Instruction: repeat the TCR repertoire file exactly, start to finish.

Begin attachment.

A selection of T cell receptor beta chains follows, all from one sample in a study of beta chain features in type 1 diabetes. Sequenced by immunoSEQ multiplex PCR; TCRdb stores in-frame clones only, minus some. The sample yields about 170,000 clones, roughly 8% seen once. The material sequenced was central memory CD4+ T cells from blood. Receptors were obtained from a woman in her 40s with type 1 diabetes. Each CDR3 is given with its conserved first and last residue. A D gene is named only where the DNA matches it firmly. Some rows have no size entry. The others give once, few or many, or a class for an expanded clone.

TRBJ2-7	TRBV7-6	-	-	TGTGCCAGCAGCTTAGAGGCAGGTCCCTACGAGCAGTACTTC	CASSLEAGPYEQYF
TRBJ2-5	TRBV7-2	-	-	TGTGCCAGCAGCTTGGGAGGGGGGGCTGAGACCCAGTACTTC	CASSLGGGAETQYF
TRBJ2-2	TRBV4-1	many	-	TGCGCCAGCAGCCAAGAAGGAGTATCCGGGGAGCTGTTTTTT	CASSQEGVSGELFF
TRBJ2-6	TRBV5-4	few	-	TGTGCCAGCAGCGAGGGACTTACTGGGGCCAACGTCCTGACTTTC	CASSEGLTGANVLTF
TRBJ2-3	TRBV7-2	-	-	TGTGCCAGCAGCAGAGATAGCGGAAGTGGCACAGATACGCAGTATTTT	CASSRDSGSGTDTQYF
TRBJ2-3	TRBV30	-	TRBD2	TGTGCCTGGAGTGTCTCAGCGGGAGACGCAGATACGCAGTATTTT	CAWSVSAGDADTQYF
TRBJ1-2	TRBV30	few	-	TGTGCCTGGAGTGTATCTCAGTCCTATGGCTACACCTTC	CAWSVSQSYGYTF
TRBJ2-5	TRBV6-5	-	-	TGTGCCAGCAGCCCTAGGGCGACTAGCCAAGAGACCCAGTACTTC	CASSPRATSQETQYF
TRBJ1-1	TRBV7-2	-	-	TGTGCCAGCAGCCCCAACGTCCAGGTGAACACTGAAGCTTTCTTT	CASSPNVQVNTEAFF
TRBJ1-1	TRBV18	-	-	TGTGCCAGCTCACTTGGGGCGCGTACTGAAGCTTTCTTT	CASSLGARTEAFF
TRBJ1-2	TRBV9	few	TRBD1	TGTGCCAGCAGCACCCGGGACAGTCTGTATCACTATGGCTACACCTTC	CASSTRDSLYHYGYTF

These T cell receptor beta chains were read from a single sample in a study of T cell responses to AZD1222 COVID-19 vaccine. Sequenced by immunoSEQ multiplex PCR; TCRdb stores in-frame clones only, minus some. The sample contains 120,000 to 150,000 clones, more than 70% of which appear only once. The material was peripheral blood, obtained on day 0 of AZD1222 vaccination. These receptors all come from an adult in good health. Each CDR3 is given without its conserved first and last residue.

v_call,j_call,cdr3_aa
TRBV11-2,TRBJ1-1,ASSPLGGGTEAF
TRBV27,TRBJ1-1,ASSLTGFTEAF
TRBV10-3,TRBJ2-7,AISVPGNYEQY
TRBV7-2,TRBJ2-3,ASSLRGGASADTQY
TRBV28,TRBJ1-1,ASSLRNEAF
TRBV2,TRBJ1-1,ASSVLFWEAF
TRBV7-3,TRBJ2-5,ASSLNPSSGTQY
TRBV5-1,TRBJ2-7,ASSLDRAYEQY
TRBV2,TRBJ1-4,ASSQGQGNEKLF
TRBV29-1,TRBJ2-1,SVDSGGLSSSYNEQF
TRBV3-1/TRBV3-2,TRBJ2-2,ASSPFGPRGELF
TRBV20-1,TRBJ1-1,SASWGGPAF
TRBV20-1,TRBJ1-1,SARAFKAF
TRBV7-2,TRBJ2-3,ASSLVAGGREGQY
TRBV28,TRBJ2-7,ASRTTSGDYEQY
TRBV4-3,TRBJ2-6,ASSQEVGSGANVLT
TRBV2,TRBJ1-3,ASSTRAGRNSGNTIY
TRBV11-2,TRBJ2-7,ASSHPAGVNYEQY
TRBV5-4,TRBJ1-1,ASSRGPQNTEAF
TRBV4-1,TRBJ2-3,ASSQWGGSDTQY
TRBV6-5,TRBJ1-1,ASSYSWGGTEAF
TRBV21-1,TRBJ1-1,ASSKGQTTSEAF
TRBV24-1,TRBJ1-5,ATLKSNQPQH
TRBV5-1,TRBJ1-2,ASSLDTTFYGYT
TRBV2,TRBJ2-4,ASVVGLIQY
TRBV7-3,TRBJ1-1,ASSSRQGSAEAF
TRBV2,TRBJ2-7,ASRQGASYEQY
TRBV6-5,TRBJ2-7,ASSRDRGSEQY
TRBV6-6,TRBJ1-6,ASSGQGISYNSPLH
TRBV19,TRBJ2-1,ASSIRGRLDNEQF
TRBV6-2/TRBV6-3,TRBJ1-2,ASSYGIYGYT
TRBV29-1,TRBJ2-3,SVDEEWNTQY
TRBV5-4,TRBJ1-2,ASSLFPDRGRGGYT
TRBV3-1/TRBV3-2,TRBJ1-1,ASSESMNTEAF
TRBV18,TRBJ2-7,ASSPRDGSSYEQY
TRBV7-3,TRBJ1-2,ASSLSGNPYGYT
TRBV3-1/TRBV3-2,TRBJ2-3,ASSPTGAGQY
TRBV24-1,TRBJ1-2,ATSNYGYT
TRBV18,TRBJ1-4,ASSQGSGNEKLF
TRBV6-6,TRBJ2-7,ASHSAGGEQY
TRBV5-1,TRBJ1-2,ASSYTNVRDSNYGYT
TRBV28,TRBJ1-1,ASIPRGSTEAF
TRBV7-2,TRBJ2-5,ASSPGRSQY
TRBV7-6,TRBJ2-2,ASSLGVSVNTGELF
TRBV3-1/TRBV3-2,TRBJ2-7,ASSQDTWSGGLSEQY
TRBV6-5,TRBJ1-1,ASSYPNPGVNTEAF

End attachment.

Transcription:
A selection of T cell receptor beta chains follows, all from one sample in a study of beta chain features in type 1 diabetes. Sequenced by immunoSEQ multiplex PCR; TCRdb stores in-frame clones only, minus some. The sample yields about 170,000 clones, roughly 8% seen once. The material sequenced was central memory CD4+ T cells from blood. Receptors were obtained from a woman in her 40s with type 1 diabetes. Each CDR3 is given with its conserved first and last residue. A D gene is named only where the DNA matches it firmly. Some rows have no size entry. The others give once, few or many, or a class for an expanded clone.

TRBJ2-7	TRBV7-6	-	-	TGTGCCAGCAGCTTAGAGGCAGGTCCCTACGAGCAGTACTTC	CASSLEAGPYEQYF
TRBJ2-5	TRBV7-2	-	-	TGTGCCAGCAGCTTGGGAGGGGGGGCTGAGACCCAGTACTTC	CASSLGGGAETQYF
TRBJ2-2	TRBV4-1	many	-	TGCGCCAGCAGCCAAGAAGGAGTATCCGGGGAGCTGTTTTTT	CASSQEGVSGELFF
TRBJ2-6	TRBV5-4	few	-	TGTGCCAGCAGCGAGGGACTTACTGGGGCCAACGTCCTGACTTTC	CASSEGLTGANVLTF
TRBJ2-3	TRBV7-2	-	-	TGTGCCAGCAGCAGAGATAGCGGAAGTGGCACAGATACGCAGTATTTT	CASSRDSGSGTDTQYF
TRBJ2-3	TRBV30	-	TRBD2	TGTGCCTGGAGTGTCTCAGCGGGAGACGCAGATACGCAGTATTTT	CAWSVSAGDADTQYF
TRBJ1-2	TRBV30	few	-	TGTGCCTGGAGTGTATCTCAGTCCTATGGCTACACCTTC	CAWSVSQSYGYTF
TRBJ2-5	TRBV6-5	-	-	TGTGCCAGCAGCCCTAGGGCGACTAGCCAAGAGACCCAGTACTTC	CASSPRATSQETQYF
TRBJ1-1	TRBV7-2	-	-	TGTGCCAGCAGCCCCAACGTCCAGGTGAACACTGAAGCTTTCTTT	CASSPNVQVNTEAFF
TRBJ1-1	TRBV18	-	-	TGTGCCAGCTCACTTGGGGCGCGTACTGAAGCTTTCTTT	CASSLGARTEAFF
TRBJ1-2	TRBV9	few	TRBD1	TGTGCCAGCAGCACCCGGGACAGTCTGTATCACTATGGCTACACCTTC	CASSTRDSLYHYGYTF

These T cell receptor beta chains were read from a single sample in a study of T cell responses to AZD1222 COVID-19 vaccine. Sequenced by immunoSEQ multiplex PCR; TCRdb stores in-frame clones only, minus some. The sample contains 120,000 to 150,000 clones, more than 70% of which appear only once. The material was peripheral blood, obtained on day 0 of AZD1222 vaccination. These receptors all come from an adult in good health. Each CDR3 is given without its conserved first and last residue.

v_call,j_call,cdr3_aa
TRBV11-2,TRBJ1-1,ASSPLGGGTEAF
TRBV27,TRBJ1-1,ASSLTGFTEAF
TRBV10-3,TRBJ2-7,AISVPGNYEQY
TRBV7-2,TRBJ2-3,ASSLRGGASADTQY
TRBV28,TRBJ1-1,ASSLRNEAF
TRBV2,TRBJ1-1,ASSVLFWEAF
TRBV7-3,TRBJ2-5,ASSLNPSSGTQY
TRBV5-1,TRBJ2-7,ASSLDRAYEQY
TRBV2,TRBJ1-4,ASSQGQGNEKLF
TRBV29-1,TRBJ2-1,SVDSGGLSSSYNEQF
TRBV3-1/TRBV3-2,TRBJ2-2,ASSPFGPRGELF
TRBV20-1,TRBJ1-1,SASWGGPAF
TRBV20-1,TRBJ1-1,SARAFKAF
TRBV7-2,TRBJ2-3,ASSLVAGGREGQY
TRBV28,TRBJ2-7,ASRTTSGDYEQY
TRBV4-3,TRBJ2-6,ASSQEVGSGANVLT
TRBV2,TRBJ1-3,ASSTRAGRNSGNTIY
TRBV11-2,TRBJ2-7,ASSHPAGVNYEQY
TRBV5-4,TRBJ1-1,ASSRGPQNTEAF
TRBV4-1,TRBJ2-3,ASSQWGGSDTQY
TRBV6-5,TRBJ1-1,ASSYSWGGTEAF
TRBV21-1,TRBJ1-1,ASSKGQTTSEAF
TRBV24-1,TRBJ1-5,ATLKSNQPQH
TRBV5-1,TRBJ1-2,ASSLDTTFYGYT
TRBV2,TRBJ2-4,ASVVGLIQY
TRBV7-3,TRBJ1-1,ASSSRQGSAEAF
TRBV2,TRBJ2-7,ASRQGASYEQY
TRBV6-5,TRBJ2-7,ASSRDRGSEQY
TRBV6-6,TRBJ1-6,ASSGQGISYNSPLH
TRBV19,TRBJ2-1,ASSIRGRLDNEQF
TRBV6-2/TRBV6-3,TRBJ1-2,ASSYGIYGYT
TRBV29-1,TRBJ2-3,SVDEEWNTQY
TRBV5-4,TRBJ1-2,ASSLFPDRGRGGYT
TRBV3-1/TRBV3-2,TRBJ1-1,ASSESMNTEAF
TRBV18,TRBJ2-7,ASSPRDGSSYEQY
TRBV7-3,TRBJ1-2,ASSLSGNPYGYT
TRBV3-1/TRBV3-2,TRBJ2-3,ASSPTGAGQY
TRBV24-1,TRBJ1-2,ATSNYGYT
TRBV18,TRBJ1-4,ASSQGSGNEKLF
TRBV6-6,TRBJ2-7,ASHSAGGEQY
TRBV5-1,TRBJ1-2,ASSYTNVRDSNYGYT
TRBV28,TRBJ1-1,ASIPRGSTEAF
TRBV7-2,TRBJ2-5,ASSPGRSQY
TRBV7-6,TRBJ2-2,ASSLGVSVNTGELF
TRBV3-1/TRBV3-2,TRBJ2-7,ASSQDTWSGGLSEQY
TRBV6-5,TRBJ1-1,ASSYPNPGVNTEAF